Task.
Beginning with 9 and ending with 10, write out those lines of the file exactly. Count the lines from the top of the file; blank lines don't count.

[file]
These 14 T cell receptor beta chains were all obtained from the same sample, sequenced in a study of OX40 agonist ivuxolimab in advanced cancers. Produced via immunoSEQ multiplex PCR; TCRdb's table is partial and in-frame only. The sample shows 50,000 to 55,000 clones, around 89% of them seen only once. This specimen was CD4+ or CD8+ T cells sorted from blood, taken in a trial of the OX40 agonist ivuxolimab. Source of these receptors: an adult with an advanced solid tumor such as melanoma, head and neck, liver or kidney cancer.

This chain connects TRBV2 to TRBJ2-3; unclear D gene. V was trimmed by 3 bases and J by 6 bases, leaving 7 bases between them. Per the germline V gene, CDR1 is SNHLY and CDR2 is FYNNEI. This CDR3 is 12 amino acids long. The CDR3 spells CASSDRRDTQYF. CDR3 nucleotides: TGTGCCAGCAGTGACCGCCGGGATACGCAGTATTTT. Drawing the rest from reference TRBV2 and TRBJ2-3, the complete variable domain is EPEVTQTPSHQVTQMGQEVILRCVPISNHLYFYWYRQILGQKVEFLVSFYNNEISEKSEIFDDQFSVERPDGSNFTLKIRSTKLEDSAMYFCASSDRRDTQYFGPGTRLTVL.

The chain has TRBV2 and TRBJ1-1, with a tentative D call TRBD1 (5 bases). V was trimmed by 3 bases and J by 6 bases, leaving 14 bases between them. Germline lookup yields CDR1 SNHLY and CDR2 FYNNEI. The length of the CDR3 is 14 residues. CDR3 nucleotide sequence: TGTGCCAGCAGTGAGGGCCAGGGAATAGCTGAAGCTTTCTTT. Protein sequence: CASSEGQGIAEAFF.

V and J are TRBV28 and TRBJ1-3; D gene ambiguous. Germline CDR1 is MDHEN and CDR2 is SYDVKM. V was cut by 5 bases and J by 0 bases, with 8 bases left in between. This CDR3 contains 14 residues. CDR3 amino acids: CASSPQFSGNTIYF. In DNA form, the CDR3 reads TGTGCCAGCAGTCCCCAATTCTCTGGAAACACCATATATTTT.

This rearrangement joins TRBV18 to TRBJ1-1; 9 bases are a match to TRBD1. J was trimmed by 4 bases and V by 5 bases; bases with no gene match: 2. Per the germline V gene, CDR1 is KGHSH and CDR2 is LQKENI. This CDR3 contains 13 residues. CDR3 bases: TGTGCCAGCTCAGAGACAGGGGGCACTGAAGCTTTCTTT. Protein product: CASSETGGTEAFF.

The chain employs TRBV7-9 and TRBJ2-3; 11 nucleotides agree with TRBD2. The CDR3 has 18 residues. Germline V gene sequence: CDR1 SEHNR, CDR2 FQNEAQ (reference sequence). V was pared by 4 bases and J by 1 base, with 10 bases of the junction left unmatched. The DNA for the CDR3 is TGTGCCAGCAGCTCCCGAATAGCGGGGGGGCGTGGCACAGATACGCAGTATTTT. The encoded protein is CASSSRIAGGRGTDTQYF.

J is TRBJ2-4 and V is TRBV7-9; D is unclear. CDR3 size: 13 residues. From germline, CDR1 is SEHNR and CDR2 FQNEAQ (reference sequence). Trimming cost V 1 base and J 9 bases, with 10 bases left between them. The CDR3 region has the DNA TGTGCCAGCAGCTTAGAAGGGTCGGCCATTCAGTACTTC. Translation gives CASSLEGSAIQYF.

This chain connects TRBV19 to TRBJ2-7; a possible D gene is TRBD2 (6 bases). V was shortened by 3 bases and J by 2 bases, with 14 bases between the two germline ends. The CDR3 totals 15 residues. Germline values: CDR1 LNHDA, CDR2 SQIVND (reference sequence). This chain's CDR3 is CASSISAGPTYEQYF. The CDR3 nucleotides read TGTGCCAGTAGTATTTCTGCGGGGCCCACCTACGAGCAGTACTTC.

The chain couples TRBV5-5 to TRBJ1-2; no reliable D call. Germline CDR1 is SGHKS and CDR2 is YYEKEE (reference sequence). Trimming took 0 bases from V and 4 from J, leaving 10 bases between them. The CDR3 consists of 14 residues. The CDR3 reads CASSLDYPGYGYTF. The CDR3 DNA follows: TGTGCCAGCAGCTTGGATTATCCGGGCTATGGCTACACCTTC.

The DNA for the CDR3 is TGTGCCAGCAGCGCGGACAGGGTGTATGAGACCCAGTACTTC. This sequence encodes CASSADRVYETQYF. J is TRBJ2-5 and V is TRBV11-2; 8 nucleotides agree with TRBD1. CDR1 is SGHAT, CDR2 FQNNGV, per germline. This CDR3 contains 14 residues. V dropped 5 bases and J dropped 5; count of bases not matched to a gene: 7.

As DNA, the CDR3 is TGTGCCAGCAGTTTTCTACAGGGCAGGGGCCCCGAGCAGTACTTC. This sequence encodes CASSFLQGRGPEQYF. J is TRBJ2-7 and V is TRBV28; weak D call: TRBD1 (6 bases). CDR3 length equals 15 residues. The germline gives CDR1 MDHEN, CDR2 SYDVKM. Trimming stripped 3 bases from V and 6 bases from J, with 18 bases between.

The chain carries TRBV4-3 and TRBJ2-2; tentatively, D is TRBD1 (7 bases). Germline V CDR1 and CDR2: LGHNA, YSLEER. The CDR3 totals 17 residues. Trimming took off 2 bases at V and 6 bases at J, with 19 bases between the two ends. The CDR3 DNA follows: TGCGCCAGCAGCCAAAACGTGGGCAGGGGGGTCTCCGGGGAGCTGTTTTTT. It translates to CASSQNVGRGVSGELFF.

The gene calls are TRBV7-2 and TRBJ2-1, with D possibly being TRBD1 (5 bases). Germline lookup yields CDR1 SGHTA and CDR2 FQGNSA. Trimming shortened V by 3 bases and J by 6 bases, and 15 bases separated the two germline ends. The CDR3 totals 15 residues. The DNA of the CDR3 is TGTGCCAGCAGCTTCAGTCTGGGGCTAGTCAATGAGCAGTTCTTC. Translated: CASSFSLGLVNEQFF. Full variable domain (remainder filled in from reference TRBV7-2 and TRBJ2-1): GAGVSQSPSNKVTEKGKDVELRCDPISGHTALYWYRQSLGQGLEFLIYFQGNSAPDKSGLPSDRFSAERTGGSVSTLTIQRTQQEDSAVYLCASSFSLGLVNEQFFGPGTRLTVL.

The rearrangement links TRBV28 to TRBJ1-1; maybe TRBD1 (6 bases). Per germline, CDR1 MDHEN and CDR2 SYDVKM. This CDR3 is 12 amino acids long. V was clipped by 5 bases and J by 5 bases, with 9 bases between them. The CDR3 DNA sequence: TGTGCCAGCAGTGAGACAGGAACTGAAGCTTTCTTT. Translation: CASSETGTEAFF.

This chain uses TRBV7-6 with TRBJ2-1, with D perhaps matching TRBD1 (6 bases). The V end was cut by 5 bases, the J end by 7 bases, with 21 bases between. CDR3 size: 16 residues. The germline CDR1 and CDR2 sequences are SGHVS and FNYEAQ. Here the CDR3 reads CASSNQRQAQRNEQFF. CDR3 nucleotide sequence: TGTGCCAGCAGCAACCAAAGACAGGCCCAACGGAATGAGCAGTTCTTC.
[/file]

The chain couples TRBV5-5 to TRBJ1-2; no reliable D call. Germline CDR1 is SGHKS and CDR2 is YYEKEE (reference sequence). Trimming took 0 bases from V and 4 from J, leaving 10 bases between them. The CDR3 consists of 14 residues. The CDR3 reads CASSLDYPGYGYTF. The CDR3 DNA follows: TGTGCCAGCAGCTTGGATTATCCGGGCTATGGCTACACCTTC.

The DNA for the CDR3 is TGTGCCAGCAGCGCGGACAGGGTGTATGAGACCCAGTACTTC. This sequence encodes CASSADRVYETQYF. J is TRBJ2-5 and V is TRBV11-2; 8 nucleotides agree with TRBD1. CDR1 is SGHAT, CDR2 FQNNGV, per germline. This CDR3 contains 14 residues. V dropped 5 bases and J dropped 5; count of bases not matched to a gene: 7.